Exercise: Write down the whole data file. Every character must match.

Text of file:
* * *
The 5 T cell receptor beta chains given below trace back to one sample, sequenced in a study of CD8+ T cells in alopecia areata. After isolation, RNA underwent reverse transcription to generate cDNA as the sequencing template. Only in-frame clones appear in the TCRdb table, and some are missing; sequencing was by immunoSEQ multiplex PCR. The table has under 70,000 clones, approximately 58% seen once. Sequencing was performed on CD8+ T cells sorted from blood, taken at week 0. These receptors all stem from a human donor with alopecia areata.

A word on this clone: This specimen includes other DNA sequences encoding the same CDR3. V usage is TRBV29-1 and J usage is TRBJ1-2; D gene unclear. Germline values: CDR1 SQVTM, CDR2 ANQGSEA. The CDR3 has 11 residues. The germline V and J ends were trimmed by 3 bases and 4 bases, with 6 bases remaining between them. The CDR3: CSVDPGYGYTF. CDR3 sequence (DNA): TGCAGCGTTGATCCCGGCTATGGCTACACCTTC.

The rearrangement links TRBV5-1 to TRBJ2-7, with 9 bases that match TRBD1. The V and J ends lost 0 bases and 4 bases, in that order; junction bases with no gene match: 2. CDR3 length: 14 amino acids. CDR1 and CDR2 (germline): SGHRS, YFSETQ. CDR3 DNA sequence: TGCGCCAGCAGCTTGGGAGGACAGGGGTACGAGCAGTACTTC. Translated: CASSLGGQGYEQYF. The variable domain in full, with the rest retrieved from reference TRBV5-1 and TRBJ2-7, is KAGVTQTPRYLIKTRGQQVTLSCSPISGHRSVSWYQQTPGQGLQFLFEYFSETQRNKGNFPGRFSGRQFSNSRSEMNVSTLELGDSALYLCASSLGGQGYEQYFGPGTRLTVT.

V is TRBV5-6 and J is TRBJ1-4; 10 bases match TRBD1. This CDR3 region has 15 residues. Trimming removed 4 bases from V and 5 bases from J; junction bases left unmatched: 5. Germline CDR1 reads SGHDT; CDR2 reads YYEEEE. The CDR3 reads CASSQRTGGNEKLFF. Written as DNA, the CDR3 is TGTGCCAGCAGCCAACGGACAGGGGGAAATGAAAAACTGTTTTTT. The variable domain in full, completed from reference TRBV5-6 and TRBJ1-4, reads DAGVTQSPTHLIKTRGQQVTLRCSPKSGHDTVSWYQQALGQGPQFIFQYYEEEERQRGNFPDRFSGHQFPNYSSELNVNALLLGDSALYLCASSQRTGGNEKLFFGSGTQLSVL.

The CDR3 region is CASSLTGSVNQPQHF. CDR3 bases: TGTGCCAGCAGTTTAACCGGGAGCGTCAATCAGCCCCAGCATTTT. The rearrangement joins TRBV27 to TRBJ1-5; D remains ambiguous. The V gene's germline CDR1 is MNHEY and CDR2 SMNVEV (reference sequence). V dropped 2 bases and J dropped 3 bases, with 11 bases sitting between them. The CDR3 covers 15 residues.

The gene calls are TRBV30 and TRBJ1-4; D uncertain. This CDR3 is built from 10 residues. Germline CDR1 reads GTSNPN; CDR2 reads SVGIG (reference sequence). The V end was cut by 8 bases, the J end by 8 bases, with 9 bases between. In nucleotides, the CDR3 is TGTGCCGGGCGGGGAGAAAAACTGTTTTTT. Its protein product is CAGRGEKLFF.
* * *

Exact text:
The 5 T cell receptor beta chains given below trace back to one sample, sequenced in a study of CD8+ T cells in alopecia areata. After isolation, RNA underwent reverse transcription to generate cDNA as the sequencing template. Only in-frame clones appear in the TCRdb table, and some are missing; sequencing was by immunoSEQ multiplex PCR. The table has under 70,000 clones, approximately 58% seen once. Sequencing was performed on CD8+ T cells sorted from blood, taken at week 0. These receptors all stem from a human donor with alopecia areata.

A word on this clone: This specimen includes other DNA sequences encoding the same CDR3. V usage is TRBV29-1 and J usage is TRBJ1-2; D gene unclear. Germline values: CDR1 SQVTM, CDR2 ANQGSEA. The CDR3 has 11 residues. The germline V and J ends were trimmed by 3 bases and 4 bases, with 6 bases remaining between them. The CDR3: CSVDPGYGYTF. CDR3 sequence (DNA): TGCAGCGTTGATCCCGGCTATGGCTACACCTTC.

The rearrangement links TRBV5-1 to TRBJ2-7, with 9 bases that match TRBD1. The V and J ends lost 0 bases and 4 bases, in that order; junction bases with no gene match: 2. CDR3 length: 14 amino acids. CDR1 and CDR2 (germline): SGHRS, YFSETQ. CDR3 DNA sequence: TGCGCCAGCAGCTTGGGAGGACAGGGGTACGAGCAGTACTTC. Translated: CASSLGGQGYEQYF. The variable domain in full, with the rest retrieved from reference TRBV5-1 and TRBJ2-7, is KAGVTQTPRYLIKTRGQQVTLSCSPISGHRSVSWYQQTPGQGLQFLFEYFSETQRNKGNFPGRFSGRQFSNSRSEMNVSTLELGDSALYLCASSLGGQGYEQYFGPGTRLTVT.

V is TRBV5-6 and J is TRBJ1-4; 10 bases match TRBD1. This CDR3 region has 15 residues. Trimming removed 4 bases from V and 5 bases from J; junction bases left unmatched: 5. Germline CDR1 reads SGHDT; CDR2 reads YYEEEE. The CDR3 reads CASSQRTGGNEKLFF. Written as DNA, the CDR3 is TGTGCCAGCAGCCAACGGACAGGGGGAAATGAAAAACTGTTTTTT. The variable domain in full, completed from reference TRBV5-6 and TRBJ1-4, reads DAGVTQSPTHLIKTRGQQVTLRCSPKSGHDTVSWYQQALGQGPQFIFQYYEEEERQRGNFPDRFSGHQFPNYSSELNVNALLLGDSALYLCASSQRTGGNEKLFFGSGTQLSVL.

The CDR3 region is CASSLTGSVNQPQHF. CDR3 bases: TGTGCCAGCAGTTTAACCGGGAGCGTCAATCAGCCCCAGCATTTT. The rearrangement joins TRBV27 to TRBJ1-5; D remains ambiguous. The V gene's germline CDR1 is MNHEY and CDR2 SMNVEV (reference sequence). V dropped 2 bases and J dropped 3 bases, with 11 bases sitting between them. The CDR3 covers 15 residues.

The gene calls are TRBV30 and TRBJ1-4; D uncertain. This CDR3 is built from 10 residues. Germline CDR1 reads GTSNPN; CDR2 reads SVGIG (reference sequence). The V end was cut by 8 bases, the J end by 8 bases, with 9 bases between. In nucleotides, the CDR3 is TGTGCCGGGCGGGGAGAAAAACTGTTTTTT. Its protein product is CAGRGEKLFF.